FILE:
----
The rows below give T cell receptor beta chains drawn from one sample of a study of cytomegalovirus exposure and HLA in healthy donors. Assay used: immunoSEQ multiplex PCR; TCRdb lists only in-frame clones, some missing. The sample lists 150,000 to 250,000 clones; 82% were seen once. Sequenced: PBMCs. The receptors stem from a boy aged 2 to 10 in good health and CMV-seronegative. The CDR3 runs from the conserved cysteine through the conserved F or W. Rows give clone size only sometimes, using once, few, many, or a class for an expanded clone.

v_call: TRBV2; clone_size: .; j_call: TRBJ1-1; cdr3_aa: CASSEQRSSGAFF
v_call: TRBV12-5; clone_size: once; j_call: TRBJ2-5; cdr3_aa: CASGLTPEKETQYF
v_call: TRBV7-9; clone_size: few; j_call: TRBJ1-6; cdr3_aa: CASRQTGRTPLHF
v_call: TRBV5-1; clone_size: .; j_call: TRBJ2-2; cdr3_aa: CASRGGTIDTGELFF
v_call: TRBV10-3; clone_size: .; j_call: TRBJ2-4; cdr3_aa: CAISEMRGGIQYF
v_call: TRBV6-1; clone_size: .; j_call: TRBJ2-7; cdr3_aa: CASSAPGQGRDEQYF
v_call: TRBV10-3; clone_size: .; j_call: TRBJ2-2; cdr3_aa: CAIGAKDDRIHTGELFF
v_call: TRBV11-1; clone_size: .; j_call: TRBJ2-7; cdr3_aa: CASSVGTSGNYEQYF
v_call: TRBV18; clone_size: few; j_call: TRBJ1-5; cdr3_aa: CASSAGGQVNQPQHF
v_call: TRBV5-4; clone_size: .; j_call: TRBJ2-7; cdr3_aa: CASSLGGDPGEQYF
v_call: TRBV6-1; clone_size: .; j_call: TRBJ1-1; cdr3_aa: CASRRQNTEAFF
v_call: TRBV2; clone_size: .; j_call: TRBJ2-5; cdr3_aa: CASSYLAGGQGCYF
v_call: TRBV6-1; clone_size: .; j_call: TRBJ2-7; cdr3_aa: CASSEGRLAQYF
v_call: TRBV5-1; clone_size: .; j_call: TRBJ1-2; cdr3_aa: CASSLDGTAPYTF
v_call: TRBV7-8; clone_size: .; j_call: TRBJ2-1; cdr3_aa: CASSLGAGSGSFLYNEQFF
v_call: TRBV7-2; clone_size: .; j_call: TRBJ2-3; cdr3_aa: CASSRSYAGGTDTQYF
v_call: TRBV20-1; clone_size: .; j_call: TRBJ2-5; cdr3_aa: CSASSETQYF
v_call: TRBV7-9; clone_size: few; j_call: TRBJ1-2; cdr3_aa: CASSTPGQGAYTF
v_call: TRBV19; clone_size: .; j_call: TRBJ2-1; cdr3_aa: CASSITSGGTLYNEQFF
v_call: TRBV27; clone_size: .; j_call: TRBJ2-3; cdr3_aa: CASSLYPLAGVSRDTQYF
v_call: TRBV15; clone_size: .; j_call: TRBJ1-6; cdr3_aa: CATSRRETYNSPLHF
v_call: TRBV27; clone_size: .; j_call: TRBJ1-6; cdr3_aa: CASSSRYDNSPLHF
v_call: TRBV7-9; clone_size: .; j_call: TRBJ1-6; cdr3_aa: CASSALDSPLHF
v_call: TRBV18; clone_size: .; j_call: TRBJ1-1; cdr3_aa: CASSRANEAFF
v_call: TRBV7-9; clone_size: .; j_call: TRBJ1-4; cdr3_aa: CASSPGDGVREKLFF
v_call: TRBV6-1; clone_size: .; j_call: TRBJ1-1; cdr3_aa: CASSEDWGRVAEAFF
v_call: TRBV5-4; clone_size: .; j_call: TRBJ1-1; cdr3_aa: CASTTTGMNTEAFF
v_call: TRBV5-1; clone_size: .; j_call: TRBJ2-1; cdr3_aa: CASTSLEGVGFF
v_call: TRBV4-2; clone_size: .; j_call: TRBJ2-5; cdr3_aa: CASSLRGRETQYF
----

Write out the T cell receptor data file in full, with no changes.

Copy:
The rows below give T cell receptor beta chains drawn from one sample of a study of cytomegalovirus exposure and HLA in healthy donors. Assay used: immunoSEQ multiplex PCR; TCRdb lists only in-frame clones, some missing. The sample lists 150,000 to 250,000 clones; 82% were seen once. Sequenced: PBMCs. The receptors stem from a boy aged 2 to 10 in good health and CMV-seronegative. The CDR3 runs from the conserved cysteine through the conserved F or W. Rows give clone size only sometimes, using once, few, many, or a class for an expanded clone.

v_call: TRBV2; clone_size: .; j_call: TRBJ1-1; cdr3_aa: CASSEQRSSGAFF
v_call: TRBV12-5; clone_size: once; j_call: TRBJ2-5; cdr3_aa: CASGLTPEKETQYF
v_call: TRBV7-9; clone_size: few; j_call: TRBJ1-6; cdr3_aa: CASRQTGRTPLHF
v_call: TRBV5-1; clone_size: .; j_call: TRBJ2-2; cdr3_aa: CASRGGTIDTGELFF
v_call: TRBV10-3; clone_size: .; j_call: TRBJ2-4; cdr3_aa: CAISEMRGGIQYF
v_call: TRBV6-1; clone_size: .; j_call: TRBJ2-7; cdr3_aa: CASSAPGQGRDEQYF
v_call: TRBV10-3; clone_size: .; j_call: TRBJ2-2; cdr3_aa: CAIGAKDDRIHTGELFF
v_call: TRBV11-1; clone_size: .; j_call: TRBJ2-7; cdr3_aa: CASSVGTSGNYEQYF
v_call: TRBV18; clone_size: few; j_call: TRBJ1-5; cdr3_aa: CASSAGGQVNQPQHF
v_call: TRBV5-4; clone_size: .; j_call: TRBJ2-7; cdr3_aa: CASSLGGDPGEQYF
v_call: TRBV6-1; clone_size: .; j_call: TRBJ1-1; cdr3_aa: CASRRQNTEAFF
v_call: TRBV2; clone_size: .; j_call: TRBJ2-5; cdr3_aa: CASSYLAGGQGCYF
v_call: TRBV6-1; clone_size: .; j_call: TRBJ2-7; cdr3_aa: CASSEGRLAQYF
v_call: TRBV5-1; clone_size: .; j_call: TRBJ1-2; cdr3_aa: CASSLDGTAPYTF
v_call: TRBV7-8; clone_size: .; j_call: TRBJ2-1; cdr3_aa: CASSLGAGSGSFLYNEQFF
v_call: TRBV7-2; clone_size: .; j_call: TRBJ2-3; cdr3_aa: CASSRSYAGGTDTQYF
v_call: TRBV20-1; clone_size: .; j_call: TRBJ2-5; cdr3_aa: CSASSETQYF
v_call: TRBV7-9; clone_size: few; j_call: TRBJ1-2; cdr3_aa: CASSTPGQGAYTF
v_call: TRBV19; clone_size: .; j_call: TRBJ2-1; cdr3_aa: CASSITSGGTLYNEQFF
v_call: TRBV27; clone_size: .; j_call: TRBJ2-3; cdr3_aa: CASSLYPLAGVSRDTQYF
v_call: TRBV15; clone_size: .; j_call: TRBJ1-6; cdr3_aa: CATSRRETYNSPLHF
v_call: TRBV27; clone_size: .; j_call: TRBJ1-6; cdr3_aa: CASSSRYDNSPLHF
v_call: TRBV7-9; clone_size: .; j_call: TRBJ1-6; cdr3_aa: CASSALDSPLHF
v_call: TRBV18; clone_size: .; j_call: TRBJ1-1; cdr3_aa: CASSRANEAFF
v_call: TRBV7-9; clone_size: .; j_call: TRBJ1-4; cdr3_aa: CASSPGDGVREKLFF
v_call: TRBV6-1; clone_size: .; j_call: TRBJ1-1; cdr3_aa: CASSEDWGRVAEAFF
v_call: TRBV5-4; clone_size: .; j_call: TRBJ1-1; cdr3_aa: CASTTTGMNTEAFF
v_call: TRBV5-1; clone_size: .; j_call: TRBJ2-1; cdr3_aa: CASTSLEGVGFF
v_call: TRBV4-2; clone_size: .; j_call: TRBJ2-5; cdr3_aa: CASSLRGRETQYF